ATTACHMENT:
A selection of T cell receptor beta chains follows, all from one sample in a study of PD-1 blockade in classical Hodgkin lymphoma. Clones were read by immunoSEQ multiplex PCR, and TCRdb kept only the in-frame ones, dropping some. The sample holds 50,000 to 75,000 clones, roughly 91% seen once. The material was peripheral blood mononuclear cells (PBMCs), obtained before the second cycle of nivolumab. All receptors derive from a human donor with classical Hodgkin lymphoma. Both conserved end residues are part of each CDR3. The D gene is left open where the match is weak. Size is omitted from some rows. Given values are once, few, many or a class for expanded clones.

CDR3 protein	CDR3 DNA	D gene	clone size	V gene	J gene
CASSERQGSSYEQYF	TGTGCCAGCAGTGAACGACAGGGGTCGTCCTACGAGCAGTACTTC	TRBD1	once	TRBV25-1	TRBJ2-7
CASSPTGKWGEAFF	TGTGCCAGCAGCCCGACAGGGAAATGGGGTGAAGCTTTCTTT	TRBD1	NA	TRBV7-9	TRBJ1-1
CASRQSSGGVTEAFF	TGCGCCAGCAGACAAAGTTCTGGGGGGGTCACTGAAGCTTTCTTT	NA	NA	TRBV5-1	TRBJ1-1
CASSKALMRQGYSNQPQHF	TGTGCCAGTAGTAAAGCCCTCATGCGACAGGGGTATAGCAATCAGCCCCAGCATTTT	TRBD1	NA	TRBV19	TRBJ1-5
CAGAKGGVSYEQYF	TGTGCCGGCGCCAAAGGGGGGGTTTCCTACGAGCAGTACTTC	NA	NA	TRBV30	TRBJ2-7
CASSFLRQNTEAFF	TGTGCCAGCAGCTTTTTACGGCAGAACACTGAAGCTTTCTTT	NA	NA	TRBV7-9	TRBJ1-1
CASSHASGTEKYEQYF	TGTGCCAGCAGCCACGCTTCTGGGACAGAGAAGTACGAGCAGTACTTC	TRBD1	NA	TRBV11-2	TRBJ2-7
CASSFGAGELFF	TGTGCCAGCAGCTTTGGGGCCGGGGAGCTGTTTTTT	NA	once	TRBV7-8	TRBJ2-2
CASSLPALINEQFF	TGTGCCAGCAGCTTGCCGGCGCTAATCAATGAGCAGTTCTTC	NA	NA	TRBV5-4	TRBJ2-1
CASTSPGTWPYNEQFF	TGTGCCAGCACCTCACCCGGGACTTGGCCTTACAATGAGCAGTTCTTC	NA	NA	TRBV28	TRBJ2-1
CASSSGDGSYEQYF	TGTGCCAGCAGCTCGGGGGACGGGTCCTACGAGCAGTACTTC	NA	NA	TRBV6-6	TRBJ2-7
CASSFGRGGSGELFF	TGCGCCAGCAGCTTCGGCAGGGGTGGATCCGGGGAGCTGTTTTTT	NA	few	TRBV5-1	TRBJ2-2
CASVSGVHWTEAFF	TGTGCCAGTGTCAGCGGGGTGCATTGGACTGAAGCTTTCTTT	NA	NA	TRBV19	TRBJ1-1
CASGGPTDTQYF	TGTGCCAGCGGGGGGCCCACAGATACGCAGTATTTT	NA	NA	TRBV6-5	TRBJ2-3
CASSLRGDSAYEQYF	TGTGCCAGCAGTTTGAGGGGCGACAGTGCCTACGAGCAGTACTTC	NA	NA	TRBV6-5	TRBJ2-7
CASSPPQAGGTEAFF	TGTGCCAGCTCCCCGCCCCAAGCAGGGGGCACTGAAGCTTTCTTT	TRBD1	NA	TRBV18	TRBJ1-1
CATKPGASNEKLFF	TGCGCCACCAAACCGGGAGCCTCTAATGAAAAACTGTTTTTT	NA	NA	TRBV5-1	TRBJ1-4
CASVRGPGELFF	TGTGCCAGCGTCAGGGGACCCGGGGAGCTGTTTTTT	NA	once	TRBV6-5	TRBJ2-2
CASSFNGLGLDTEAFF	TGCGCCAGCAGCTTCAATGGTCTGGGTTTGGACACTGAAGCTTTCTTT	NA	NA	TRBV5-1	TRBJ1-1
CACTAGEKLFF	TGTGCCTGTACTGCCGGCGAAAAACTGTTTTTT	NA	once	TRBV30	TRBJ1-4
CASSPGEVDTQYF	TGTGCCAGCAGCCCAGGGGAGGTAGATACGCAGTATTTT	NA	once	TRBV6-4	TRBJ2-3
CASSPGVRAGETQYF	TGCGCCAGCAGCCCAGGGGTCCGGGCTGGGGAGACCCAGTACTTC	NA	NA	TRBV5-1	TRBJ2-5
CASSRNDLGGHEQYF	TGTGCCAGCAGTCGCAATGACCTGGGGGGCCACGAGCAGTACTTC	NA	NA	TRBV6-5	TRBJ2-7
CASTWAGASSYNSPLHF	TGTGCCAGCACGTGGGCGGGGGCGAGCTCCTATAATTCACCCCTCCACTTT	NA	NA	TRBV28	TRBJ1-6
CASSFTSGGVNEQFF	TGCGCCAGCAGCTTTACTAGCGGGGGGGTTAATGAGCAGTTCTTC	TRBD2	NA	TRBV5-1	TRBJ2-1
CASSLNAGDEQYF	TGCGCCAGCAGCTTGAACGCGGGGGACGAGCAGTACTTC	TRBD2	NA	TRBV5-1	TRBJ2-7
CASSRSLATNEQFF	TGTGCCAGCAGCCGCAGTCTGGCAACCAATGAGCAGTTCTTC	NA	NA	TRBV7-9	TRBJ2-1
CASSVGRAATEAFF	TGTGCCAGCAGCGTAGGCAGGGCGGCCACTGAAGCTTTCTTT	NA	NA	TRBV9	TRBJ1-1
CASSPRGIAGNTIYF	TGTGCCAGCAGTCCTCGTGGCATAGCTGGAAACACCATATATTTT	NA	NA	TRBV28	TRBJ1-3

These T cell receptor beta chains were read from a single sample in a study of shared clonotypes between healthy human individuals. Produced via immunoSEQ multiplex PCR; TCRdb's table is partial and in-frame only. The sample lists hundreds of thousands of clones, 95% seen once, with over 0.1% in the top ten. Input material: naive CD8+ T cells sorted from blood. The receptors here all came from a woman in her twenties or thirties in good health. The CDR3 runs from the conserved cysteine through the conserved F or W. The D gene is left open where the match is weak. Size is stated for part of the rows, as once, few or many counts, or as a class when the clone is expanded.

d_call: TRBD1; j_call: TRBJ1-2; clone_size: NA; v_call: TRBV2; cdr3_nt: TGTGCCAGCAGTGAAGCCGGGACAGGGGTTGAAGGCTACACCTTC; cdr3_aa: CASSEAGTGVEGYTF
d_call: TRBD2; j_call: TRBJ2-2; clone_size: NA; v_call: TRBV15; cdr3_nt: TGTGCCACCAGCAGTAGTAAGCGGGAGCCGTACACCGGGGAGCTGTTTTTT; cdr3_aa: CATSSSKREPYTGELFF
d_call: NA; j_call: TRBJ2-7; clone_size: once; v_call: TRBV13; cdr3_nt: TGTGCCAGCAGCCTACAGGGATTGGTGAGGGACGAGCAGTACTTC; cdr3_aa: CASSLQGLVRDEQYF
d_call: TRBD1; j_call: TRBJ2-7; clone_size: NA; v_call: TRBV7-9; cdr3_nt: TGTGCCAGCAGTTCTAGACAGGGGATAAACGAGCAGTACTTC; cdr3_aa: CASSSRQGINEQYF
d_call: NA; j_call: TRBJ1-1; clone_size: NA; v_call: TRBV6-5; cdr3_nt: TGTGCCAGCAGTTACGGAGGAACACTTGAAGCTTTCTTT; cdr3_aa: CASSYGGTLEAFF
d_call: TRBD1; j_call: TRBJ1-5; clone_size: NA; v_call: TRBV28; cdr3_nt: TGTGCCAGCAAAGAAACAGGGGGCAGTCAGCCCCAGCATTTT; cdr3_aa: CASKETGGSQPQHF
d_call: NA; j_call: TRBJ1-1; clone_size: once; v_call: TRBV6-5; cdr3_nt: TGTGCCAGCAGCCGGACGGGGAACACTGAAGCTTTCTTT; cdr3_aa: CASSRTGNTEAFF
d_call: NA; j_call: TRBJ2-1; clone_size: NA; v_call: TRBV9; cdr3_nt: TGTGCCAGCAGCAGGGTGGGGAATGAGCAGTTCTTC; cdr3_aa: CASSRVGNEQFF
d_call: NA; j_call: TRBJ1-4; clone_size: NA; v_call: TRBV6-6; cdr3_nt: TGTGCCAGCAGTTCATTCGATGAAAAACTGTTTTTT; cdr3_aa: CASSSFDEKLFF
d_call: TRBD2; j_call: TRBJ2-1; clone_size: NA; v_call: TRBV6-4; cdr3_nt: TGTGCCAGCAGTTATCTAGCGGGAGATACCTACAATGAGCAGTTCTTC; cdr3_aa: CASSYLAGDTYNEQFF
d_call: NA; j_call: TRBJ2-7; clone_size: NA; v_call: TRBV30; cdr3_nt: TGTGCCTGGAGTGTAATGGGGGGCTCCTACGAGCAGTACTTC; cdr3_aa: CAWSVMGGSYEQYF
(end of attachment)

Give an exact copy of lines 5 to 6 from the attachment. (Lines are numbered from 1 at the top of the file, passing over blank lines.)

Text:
CASRQSSGGVTEAFF	TGCGCCAGCAGACAAAGTTCTGGGGGGGTCACTGAAGCTTTCTTT	NA	NA	TRBV5-1	TRBJ1-1
CASSKALMRQGYSNQPQHF	TGTGCCAGTAGTAAAGCCCTCATGCGACAGGGGTATAGCAATCAGCCCCAGCATTTT	TRBD1	NA	TRBV19	TRBJ1-5